Cornell graduate student Nate Senner has been writing from Chiloé Island, Chile, where he’s studying Hudsonian Godwits on their wintering grounds. He wrote yesterday with a puzzling situation on his hands:
Where have all the godwits gone?
A funny thing began to happen five days ago—the godwits began to disappear.
We first noticed that something was changing on January 15. Up till then, the number of godwits around seemed normal, if a bit unusually distributed around the island. For instance, Putemun, a large bay that in previous years held 2,000-3,000 godwits, had 800 this year. But Ten-Ten, which normally hosts around 200 godwits, had more than 2,000 this year. Totaling across all sites, all of the birds we expected seemed accounted for, so we were not particularly worried.
But last Friday our team went to Pullao, where we had been seeing around 4,000 godwits. On that day there were only 2,500 godwits. Then, as we waited for high tide so we could watch the birds go to their roosting sites (where they are easiest to catch), they started to leave the site entirely.
This had never happened before and so we all sat there wondering if it was something we had done. The next day, just to make sure it wasn’t our fault, we timed our return to Pullao right at the peak of high tide, when all of the birds should already have been roosting. But there were only 700 birds around.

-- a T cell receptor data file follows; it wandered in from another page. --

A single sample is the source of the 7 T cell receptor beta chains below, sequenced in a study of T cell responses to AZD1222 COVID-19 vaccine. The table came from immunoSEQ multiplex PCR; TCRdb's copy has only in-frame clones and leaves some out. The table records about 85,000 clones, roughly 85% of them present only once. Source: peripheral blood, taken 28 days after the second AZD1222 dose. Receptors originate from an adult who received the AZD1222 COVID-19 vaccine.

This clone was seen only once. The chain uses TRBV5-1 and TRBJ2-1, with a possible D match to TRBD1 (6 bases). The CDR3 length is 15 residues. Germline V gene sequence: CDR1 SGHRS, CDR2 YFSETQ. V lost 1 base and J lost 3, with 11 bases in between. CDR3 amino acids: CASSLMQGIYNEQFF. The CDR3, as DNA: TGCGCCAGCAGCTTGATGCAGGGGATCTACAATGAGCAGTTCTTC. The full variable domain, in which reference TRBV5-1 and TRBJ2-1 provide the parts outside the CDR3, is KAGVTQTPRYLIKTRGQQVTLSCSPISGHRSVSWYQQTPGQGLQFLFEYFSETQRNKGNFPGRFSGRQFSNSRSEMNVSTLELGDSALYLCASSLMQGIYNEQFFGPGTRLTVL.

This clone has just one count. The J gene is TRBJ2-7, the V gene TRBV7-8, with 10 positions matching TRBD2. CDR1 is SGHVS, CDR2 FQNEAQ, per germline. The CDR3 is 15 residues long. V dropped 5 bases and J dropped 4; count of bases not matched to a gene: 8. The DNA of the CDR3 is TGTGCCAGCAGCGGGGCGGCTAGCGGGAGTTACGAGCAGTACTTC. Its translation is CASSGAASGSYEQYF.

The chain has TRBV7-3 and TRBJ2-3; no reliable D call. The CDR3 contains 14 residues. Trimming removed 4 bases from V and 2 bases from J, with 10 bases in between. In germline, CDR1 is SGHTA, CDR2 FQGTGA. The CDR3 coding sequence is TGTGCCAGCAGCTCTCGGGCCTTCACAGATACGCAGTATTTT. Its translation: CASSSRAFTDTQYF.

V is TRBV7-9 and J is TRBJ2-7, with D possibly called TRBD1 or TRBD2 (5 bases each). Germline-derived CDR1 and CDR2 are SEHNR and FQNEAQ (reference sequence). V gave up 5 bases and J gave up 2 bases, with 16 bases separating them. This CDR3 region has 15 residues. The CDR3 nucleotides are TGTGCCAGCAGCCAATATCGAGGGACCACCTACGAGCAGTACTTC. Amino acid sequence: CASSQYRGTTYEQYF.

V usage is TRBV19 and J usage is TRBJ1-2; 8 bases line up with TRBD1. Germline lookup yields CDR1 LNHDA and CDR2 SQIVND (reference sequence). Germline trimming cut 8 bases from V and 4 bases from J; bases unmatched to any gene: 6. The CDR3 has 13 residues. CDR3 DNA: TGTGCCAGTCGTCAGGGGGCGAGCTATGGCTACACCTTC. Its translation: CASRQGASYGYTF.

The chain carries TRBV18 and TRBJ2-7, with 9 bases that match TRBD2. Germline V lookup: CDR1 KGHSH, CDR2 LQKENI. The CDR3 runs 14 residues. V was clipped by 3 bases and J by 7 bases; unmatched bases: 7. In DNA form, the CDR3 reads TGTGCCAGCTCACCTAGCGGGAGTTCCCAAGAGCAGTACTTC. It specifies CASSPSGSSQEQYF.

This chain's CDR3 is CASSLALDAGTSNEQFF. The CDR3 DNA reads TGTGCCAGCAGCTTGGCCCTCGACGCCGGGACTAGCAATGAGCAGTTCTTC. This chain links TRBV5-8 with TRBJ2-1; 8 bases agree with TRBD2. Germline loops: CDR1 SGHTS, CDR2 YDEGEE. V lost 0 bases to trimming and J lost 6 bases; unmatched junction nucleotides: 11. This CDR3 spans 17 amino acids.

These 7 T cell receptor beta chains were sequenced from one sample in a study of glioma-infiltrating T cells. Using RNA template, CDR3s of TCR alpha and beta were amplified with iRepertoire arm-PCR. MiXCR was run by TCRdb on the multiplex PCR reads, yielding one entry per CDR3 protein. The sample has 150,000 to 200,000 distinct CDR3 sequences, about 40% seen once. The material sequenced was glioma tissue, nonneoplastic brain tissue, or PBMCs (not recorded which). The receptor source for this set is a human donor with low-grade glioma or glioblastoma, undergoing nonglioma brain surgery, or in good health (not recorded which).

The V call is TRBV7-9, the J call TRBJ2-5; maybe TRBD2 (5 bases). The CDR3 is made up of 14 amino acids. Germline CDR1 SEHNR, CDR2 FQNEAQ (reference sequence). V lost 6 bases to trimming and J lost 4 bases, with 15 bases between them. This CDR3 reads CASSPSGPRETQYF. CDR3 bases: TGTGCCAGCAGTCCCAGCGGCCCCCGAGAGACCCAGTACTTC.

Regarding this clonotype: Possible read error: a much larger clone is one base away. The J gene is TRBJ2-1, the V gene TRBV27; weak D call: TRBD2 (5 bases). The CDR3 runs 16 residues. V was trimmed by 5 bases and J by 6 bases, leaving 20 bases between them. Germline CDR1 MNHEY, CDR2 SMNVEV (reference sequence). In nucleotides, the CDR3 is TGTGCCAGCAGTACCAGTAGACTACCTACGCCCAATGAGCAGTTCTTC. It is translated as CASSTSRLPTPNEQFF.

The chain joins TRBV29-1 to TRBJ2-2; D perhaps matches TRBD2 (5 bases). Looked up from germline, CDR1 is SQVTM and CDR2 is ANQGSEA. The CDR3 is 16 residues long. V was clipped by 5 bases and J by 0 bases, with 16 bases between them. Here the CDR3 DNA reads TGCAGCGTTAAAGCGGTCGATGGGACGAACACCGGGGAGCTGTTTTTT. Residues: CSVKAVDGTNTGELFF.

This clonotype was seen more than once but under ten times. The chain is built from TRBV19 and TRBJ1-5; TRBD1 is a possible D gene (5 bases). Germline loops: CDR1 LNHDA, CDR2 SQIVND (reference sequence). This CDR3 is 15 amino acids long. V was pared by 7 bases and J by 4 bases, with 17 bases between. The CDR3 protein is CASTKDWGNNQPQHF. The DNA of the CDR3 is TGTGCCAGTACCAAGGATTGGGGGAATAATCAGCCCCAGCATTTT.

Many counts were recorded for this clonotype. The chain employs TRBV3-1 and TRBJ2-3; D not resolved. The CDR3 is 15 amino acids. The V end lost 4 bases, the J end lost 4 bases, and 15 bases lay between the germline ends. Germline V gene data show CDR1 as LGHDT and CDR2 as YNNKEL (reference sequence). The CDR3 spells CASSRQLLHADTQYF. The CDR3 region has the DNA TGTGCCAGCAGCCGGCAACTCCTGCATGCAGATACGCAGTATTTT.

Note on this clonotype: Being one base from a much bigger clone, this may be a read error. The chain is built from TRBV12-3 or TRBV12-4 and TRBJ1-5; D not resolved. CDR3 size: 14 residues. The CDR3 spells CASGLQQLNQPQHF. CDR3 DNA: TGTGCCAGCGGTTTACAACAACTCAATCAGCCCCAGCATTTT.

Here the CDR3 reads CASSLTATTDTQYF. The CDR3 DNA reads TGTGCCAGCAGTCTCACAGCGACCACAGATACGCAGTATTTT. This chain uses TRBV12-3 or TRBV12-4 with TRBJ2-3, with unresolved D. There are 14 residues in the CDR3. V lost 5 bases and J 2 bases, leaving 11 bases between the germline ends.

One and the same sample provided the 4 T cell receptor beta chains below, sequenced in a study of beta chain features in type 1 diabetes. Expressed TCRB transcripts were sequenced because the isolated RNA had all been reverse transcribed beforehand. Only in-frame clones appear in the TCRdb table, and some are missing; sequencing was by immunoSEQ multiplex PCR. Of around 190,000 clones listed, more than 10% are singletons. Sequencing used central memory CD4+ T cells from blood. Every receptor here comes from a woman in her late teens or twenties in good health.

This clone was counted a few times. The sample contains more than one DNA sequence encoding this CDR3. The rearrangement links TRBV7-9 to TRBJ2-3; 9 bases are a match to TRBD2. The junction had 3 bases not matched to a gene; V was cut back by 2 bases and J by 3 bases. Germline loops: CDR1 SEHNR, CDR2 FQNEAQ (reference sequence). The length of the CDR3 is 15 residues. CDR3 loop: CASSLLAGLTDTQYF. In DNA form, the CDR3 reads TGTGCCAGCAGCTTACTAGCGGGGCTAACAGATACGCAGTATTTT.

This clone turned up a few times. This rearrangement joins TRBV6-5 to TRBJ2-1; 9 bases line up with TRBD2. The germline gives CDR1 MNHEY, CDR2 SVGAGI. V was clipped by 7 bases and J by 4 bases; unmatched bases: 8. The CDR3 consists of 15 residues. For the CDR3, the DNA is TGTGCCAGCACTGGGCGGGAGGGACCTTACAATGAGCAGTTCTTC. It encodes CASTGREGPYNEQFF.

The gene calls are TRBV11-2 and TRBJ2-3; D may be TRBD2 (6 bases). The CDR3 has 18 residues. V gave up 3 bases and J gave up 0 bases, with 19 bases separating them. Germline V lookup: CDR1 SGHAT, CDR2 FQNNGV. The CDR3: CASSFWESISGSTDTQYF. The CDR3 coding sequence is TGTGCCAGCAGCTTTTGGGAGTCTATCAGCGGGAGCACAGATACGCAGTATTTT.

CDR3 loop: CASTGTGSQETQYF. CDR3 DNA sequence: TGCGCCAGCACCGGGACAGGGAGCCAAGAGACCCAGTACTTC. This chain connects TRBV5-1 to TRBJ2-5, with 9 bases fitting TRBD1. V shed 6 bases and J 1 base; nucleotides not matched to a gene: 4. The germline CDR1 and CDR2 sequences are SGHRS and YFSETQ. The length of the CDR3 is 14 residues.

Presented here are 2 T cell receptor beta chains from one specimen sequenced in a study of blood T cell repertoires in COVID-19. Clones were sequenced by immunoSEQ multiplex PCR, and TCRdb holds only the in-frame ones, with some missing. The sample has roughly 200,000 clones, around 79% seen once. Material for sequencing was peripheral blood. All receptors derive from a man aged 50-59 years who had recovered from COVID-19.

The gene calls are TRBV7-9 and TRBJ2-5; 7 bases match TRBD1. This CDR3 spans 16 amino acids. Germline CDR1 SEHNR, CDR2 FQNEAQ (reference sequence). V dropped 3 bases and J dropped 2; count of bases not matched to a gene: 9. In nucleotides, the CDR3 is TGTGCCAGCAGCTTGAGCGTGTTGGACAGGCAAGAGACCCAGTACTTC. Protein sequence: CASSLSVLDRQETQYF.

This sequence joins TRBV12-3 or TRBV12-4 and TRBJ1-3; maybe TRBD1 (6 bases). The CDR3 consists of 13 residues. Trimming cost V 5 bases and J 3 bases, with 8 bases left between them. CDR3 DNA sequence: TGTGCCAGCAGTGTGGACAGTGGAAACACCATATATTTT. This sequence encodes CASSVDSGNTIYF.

As the tide began to fall again we moved to a nearby site, Putemun, thinking maybe the missing birds had gone there. Not only were Pullao’s birds not there, but fewer than a quarter of Putemun’s own birds remained. Where had all of the godwits gone?
In an attempt to get to the bottom of this mystery, I spent the next two days visiting as many sites near Pullao and Putemun as I could. The rest of the team has been catching the other species that we are interested in, Whimbrels, while I have been out sleuthing.
They’ve been lucky, but I haven’t. Two days ago I found about 500 godwits total at three sites—not nearly enough to match the several thousand missing birds. Yesterday I went to Aucar, Dalcahue, and then Pullao again, turning up a measly 75 godwits…. Where have all of the godwits gone?
Now the search is on and today the entire crew will spread out and visit every nook and cranny in the central part of Isla Chiloé to see if we can find our birds. We certainly don’t think that they are dead, but beyond that we have not ruled out any possibilities: Have they moved to a different part of Chiloé? Are they roosting on a secluded beach and returning to feed at their normal sites when we are not there? Or have they left the island entirely? I don’t know, but I hope that we find out soon or else we are going to be out of luck on this expedition!
(Image: Godwit footprints on Chiloé Island, courtesy Nathan Senner)